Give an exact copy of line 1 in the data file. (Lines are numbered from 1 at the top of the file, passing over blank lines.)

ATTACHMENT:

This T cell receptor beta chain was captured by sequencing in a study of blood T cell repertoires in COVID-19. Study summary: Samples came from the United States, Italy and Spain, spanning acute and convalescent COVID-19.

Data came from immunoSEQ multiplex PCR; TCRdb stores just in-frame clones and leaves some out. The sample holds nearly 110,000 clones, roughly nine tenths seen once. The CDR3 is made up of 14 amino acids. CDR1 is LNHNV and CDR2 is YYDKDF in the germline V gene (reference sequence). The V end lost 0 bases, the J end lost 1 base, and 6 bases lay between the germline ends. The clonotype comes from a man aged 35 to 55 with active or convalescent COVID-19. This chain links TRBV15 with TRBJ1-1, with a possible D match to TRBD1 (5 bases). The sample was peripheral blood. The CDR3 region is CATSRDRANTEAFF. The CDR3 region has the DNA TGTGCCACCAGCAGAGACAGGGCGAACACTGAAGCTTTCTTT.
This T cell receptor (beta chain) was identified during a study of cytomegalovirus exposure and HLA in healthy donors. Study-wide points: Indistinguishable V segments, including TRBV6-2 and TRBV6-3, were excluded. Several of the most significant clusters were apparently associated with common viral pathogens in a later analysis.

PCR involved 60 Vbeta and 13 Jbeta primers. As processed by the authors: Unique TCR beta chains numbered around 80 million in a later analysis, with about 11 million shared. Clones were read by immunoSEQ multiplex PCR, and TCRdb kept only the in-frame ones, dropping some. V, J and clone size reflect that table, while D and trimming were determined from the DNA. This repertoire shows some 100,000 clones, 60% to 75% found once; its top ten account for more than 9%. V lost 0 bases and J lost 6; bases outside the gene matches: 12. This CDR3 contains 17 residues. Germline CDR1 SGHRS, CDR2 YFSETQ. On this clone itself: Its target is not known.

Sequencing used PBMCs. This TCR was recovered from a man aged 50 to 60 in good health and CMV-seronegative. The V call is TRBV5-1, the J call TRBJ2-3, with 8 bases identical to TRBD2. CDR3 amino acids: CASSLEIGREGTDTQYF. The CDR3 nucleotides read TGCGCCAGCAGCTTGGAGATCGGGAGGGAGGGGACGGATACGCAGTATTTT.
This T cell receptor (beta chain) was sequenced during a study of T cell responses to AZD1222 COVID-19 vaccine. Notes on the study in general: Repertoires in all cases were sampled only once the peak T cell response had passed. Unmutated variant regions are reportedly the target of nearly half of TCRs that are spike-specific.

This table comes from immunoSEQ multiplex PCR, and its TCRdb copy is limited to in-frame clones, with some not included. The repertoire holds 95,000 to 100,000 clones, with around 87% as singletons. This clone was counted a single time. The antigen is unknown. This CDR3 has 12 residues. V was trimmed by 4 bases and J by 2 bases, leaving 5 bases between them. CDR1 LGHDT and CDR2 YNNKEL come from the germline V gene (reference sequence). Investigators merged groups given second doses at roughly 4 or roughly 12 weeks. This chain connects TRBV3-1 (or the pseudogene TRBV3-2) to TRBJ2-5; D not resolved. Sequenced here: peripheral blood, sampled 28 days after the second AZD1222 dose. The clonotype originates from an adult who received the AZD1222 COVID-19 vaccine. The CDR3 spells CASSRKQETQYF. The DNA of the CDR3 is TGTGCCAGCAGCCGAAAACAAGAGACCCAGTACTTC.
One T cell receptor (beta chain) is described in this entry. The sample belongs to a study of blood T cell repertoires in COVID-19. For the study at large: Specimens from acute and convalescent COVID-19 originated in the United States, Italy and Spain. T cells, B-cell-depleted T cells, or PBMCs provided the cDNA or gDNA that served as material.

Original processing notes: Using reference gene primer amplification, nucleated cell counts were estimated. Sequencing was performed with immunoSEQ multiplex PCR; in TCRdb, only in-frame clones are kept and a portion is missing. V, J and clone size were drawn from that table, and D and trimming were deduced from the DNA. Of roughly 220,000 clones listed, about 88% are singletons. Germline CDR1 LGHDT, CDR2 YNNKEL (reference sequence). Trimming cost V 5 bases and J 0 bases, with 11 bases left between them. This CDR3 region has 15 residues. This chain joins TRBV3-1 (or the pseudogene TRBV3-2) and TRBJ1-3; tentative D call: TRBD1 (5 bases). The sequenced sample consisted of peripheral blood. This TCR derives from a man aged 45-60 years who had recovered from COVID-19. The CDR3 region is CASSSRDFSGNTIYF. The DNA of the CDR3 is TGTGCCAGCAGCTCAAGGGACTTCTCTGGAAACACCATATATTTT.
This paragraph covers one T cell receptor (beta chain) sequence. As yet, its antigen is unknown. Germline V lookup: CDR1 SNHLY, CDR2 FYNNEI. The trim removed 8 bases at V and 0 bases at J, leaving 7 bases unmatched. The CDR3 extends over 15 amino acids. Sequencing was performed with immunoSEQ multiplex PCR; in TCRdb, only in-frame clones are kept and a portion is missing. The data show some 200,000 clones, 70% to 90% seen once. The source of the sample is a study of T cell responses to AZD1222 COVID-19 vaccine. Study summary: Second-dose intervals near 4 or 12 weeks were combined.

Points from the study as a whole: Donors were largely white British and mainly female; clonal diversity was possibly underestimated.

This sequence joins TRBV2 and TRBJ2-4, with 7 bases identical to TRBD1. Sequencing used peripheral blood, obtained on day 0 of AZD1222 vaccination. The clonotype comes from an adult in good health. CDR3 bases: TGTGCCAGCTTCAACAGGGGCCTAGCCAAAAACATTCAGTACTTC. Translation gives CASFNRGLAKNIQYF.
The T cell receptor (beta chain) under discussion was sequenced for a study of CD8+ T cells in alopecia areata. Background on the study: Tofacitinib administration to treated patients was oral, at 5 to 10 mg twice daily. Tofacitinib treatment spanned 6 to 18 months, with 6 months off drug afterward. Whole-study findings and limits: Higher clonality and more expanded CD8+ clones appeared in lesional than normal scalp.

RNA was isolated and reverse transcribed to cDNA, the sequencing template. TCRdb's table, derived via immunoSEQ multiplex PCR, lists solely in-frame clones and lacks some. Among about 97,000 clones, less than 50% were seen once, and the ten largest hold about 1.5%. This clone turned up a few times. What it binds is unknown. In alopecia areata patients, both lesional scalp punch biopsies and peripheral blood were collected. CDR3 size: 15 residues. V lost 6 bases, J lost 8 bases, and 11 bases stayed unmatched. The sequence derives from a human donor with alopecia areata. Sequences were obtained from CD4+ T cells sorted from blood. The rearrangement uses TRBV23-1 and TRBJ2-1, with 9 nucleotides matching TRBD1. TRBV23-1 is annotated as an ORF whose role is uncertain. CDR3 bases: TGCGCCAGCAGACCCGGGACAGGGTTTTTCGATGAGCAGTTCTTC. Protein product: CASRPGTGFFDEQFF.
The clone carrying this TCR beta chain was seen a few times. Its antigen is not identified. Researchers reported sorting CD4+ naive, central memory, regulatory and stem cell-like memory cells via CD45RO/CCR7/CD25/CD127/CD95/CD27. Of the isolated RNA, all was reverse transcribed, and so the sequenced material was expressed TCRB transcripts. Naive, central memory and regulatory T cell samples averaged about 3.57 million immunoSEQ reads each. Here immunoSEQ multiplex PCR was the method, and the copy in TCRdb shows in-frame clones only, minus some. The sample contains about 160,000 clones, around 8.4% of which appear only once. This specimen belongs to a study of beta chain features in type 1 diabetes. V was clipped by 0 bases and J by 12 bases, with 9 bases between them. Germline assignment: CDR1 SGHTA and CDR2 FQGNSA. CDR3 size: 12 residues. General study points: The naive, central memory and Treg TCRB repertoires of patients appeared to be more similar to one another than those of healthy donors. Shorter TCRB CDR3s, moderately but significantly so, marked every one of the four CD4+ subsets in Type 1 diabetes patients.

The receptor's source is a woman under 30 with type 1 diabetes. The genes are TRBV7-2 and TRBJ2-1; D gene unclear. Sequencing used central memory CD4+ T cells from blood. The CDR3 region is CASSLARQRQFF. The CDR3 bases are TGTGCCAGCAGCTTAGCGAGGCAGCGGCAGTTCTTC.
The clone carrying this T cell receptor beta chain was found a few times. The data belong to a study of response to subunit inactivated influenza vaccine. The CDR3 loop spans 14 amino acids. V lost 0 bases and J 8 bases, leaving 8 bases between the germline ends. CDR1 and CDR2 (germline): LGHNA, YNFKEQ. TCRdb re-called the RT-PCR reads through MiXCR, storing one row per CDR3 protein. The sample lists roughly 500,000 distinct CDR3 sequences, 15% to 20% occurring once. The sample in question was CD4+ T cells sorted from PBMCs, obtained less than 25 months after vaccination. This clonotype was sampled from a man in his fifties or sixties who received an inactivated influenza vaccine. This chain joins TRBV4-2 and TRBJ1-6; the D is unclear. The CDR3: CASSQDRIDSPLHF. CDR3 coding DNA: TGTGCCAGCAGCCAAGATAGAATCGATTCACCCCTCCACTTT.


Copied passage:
This T cell receptor beta chain was captured by sequencing in a study of blood T cell repertoires in COVID-19. Study summary: Samples came from the United States, Italy and Spain, spanning acute and convalescent COVID-19.